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Sunday, October 9, 2011

India's government offices finally say goodbye to the typewriter

Over the next few days the last typewriter will be taken from India’s government offices and replaced by the computer, bringing to an end an era that lasted for 80 years. While computers have been gradually replacing typewriters in even the most remote parts of the country, the machine was still used to test the typing skills of aspiring job applicants. The government has decided to do away with such an anomaly.

The “new writing machine” produced by Remington arrived in India in the 1930s and was welcomed by official scriveners who were freed from writing out everything by hand. Just as today – where the iPad is a device many love to flaunt – the typewriter quickly became a status symbol, and those who used it were much envied. Indian government officials used the QWERTY keyboard, so named for the starting letters in the top row. Interestingly, though, it would have been the “QWETY” keyboard until Remington’s engineers made an extra change by moving the ‘R’ to the upper row so its salesmen could quickly type the word “typewriter” to potential clients.

The Remington, however, was itself gradually replaced when the Indian company Godrej produced the country’s homespun typewriter in 1955, a source of great post-independence national pride, especially after Prime Minister Nehru said it had put India “in the league of technically advanced countries that can produce typewriters”.

Towards the end of last year, the (renamed) Godrej & Boyce, India’s only existing typewriter manufacturer, handed in its notice, as its market had dwindled to parts of the country where electricity was unavailable – oh, and small African countries. No doubt Nehru would have approved that India had progressed to the next stage of technological evolution.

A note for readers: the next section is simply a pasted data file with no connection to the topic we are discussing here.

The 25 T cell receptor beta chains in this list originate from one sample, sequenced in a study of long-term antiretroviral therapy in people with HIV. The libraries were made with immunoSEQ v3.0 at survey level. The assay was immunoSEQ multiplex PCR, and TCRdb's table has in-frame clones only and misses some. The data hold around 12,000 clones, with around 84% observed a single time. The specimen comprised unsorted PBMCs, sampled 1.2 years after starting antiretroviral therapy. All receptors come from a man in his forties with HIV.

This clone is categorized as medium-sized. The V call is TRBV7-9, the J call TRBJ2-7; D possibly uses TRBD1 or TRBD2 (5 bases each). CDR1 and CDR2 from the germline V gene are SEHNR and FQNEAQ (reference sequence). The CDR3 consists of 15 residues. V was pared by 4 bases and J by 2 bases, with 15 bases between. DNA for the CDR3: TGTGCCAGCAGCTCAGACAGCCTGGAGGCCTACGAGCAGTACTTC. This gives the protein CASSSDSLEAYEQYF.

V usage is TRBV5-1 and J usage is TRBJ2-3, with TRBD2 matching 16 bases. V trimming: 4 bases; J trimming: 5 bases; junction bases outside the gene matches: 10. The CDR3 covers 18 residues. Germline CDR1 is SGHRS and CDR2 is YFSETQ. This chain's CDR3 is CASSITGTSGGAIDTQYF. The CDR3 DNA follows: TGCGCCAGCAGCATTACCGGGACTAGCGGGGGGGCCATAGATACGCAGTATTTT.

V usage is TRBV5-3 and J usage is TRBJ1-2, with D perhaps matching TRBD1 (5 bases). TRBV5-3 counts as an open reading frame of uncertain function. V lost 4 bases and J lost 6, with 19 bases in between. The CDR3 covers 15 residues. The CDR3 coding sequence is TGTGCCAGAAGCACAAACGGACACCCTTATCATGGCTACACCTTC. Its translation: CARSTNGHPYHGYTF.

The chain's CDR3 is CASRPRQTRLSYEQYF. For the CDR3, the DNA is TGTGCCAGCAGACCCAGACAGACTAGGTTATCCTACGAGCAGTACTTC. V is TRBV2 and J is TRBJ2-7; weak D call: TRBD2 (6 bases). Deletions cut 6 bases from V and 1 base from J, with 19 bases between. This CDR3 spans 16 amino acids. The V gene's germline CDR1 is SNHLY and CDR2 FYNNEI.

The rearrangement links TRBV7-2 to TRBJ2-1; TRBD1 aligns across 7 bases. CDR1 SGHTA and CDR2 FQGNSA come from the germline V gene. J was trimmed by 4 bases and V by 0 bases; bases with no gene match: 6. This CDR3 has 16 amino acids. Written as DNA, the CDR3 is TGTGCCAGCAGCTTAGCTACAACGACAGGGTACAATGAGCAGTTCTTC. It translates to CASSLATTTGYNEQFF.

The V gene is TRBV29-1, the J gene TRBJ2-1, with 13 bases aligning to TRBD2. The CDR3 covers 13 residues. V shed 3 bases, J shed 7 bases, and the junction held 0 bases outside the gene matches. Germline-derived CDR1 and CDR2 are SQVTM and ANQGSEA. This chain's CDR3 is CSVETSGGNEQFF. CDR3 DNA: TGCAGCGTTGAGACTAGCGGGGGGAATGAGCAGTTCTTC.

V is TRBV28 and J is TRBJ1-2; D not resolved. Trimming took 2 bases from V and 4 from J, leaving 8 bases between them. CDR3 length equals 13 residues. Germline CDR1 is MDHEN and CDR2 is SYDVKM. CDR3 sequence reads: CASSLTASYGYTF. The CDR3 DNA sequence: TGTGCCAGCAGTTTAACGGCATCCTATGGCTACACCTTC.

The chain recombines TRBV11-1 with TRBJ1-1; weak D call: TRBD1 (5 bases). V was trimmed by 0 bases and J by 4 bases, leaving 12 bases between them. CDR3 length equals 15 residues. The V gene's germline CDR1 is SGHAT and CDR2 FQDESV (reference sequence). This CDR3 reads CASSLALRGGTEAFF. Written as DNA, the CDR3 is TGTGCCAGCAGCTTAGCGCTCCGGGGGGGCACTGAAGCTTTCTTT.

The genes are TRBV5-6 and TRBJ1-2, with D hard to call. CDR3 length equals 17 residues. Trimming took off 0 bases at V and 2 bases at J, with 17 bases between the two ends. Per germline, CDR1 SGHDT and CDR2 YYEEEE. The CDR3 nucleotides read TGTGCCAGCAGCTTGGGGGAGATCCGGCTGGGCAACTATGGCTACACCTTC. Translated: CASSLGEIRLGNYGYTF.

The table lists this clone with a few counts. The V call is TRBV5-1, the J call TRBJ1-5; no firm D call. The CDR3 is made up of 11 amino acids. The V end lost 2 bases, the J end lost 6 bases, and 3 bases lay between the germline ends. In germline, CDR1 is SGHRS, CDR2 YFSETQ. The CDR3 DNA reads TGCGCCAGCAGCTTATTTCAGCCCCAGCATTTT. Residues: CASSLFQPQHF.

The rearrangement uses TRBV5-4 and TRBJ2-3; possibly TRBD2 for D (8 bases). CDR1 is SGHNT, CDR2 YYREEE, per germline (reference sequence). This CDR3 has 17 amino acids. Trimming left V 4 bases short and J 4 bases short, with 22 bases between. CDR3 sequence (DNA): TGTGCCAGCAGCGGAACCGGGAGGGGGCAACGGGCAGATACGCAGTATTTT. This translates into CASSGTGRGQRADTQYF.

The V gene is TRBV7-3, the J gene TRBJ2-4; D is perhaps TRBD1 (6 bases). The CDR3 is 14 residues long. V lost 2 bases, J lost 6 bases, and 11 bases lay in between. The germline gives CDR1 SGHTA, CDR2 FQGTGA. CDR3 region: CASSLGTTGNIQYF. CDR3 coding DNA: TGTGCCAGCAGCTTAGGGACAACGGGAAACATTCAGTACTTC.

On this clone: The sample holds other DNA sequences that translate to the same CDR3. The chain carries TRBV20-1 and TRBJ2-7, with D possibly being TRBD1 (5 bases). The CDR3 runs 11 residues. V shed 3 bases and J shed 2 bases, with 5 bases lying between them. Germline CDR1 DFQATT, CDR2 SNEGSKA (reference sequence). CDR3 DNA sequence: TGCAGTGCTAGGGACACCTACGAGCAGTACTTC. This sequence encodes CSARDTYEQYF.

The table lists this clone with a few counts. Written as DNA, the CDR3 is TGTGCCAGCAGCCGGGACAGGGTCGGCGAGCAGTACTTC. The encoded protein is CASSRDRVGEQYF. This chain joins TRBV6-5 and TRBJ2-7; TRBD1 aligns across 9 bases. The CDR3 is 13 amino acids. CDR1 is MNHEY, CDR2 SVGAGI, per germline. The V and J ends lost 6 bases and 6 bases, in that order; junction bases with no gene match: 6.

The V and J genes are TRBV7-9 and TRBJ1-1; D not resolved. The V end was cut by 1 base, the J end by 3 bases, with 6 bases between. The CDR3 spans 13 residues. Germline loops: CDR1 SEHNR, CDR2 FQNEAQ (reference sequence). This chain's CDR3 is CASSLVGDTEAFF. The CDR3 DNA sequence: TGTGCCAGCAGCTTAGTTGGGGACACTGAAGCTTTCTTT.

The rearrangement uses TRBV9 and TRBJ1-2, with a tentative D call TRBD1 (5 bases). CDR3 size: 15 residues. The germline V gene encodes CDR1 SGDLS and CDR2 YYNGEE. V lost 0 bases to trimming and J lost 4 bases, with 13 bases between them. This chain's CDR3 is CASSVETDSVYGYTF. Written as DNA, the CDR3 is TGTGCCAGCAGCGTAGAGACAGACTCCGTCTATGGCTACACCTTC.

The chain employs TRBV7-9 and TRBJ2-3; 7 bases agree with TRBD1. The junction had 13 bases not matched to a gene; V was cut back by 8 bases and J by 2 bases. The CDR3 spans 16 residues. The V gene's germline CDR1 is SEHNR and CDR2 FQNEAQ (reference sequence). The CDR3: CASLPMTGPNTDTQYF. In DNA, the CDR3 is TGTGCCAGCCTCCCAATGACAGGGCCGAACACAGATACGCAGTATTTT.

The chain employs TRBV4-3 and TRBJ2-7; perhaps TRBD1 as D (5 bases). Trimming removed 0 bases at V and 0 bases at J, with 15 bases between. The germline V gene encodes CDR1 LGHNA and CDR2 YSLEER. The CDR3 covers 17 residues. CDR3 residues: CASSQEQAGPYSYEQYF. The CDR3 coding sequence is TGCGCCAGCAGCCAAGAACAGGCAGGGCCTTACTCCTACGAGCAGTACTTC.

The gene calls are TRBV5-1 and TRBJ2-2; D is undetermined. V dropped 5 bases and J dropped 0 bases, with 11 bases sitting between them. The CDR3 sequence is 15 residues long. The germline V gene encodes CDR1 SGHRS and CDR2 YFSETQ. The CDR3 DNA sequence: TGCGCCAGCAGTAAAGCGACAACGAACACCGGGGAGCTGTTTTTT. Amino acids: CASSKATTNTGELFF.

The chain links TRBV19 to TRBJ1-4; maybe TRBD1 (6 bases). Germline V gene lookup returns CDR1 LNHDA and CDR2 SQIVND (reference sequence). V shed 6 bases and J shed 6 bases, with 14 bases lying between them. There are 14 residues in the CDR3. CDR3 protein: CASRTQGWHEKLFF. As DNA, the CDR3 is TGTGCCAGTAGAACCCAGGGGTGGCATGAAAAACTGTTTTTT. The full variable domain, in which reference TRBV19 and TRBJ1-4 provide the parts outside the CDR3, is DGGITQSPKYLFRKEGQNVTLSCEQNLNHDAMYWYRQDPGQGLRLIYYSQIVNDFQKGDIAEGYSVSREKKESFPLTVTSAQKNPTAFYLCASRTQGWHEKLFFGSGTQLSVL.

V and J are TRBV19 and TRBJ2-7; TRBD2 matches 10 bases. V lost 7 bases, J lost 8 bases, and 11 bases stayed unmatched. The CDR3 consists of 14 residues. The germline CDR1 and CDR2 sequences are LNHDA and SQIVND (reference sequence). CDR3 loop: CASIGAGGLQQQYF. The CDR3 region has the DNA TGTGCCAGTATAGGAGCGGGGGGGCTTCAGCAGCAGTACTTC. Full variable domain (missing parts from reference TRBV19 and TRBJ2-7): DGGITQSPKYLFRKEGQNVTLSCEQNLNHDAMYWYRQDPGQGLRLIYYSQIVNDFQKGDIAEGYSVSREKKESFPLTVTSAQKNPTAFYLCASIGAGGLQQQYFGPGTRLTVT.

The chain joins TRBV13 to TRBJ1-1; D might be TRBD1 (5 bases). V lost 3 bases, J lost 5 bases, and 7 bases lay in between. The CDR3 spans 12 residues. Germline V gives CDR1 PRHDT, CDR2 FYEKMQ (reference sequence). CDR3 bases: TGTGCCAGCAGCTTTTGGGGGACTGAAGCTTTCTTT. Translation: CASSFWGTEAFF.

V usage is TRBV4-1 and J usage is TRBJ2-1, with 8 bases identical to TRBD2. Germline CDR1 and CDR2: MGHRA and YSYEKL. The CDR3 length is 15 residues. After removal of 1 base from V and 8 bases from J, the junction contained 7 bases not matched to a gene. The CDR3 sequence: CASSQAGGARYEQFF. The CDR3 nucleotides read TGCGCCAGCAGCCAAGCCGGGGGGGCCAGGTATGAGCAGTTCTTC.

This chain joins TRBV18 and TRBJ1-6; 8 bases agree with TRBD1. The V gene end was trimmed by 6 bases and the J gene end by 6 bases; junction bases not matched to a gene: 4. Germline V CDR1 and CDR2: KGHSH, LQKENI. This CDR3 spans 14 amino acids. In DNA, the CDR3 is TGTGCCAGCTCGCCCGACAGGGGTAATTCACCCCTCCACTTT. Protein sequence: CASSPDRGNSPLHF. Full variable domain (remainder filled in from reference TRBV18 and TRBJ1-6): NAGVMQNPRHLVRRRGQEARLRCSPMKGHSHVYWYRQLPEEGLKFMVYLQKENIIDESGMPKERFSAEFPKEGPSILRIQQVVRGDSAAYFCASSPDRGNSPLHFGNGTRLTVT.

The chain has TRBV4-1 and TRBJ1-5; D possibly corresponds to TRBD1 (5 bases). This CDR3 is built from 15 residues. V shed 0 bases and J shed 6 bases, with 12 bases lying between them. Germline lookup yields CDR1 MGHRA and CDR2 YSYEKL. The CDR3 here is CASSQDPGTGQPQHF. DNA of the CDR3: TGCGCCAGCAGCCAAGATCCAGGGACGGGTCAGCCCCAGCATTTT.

Somewhat belatedly, the typewriter has also recently been dropped from the basket of goods of the inflation-measuring Wholesale Price Index, joining other archaic items such as pagers, sewing machines, hair oil and outdated brands of “Indian Made Foreign Liquor”.

But there is still one person in India who hears a clack-clacking of the keys as he writes. and that’s me – since I poured coffee over my laptop in a Dharamsala cafe. Now I have to use an on-screen keyboard on my laptop to write and, believe me, I type slower than the most inefficient 1930s Indian typist. It is a Sisyphean task to complete one paragraph, let alone a 500-word blog post. Like making music on a Stylophone.

I have ordered a new keyboard from Mumbai, but I expect it to take it as long as the slow demise of the Indian typewriter. But at least I can now emphasise with the last of the Indian typists; they can relish every single last typo they make… And, truth be told, I rather like that clack-clack sound.

Sent by Mr. Seshadri Srinivasan 

Anonymous Anonymous said...

the shift to computers is a tragedy in the long list of tragedies in this nation's history.

The twits at the general post office here don't even know how to give change after buying a stamp.

What are they gonna do with computers? play prince of persia, dave and watch *&^%.
November 4, 2011 12:23 PM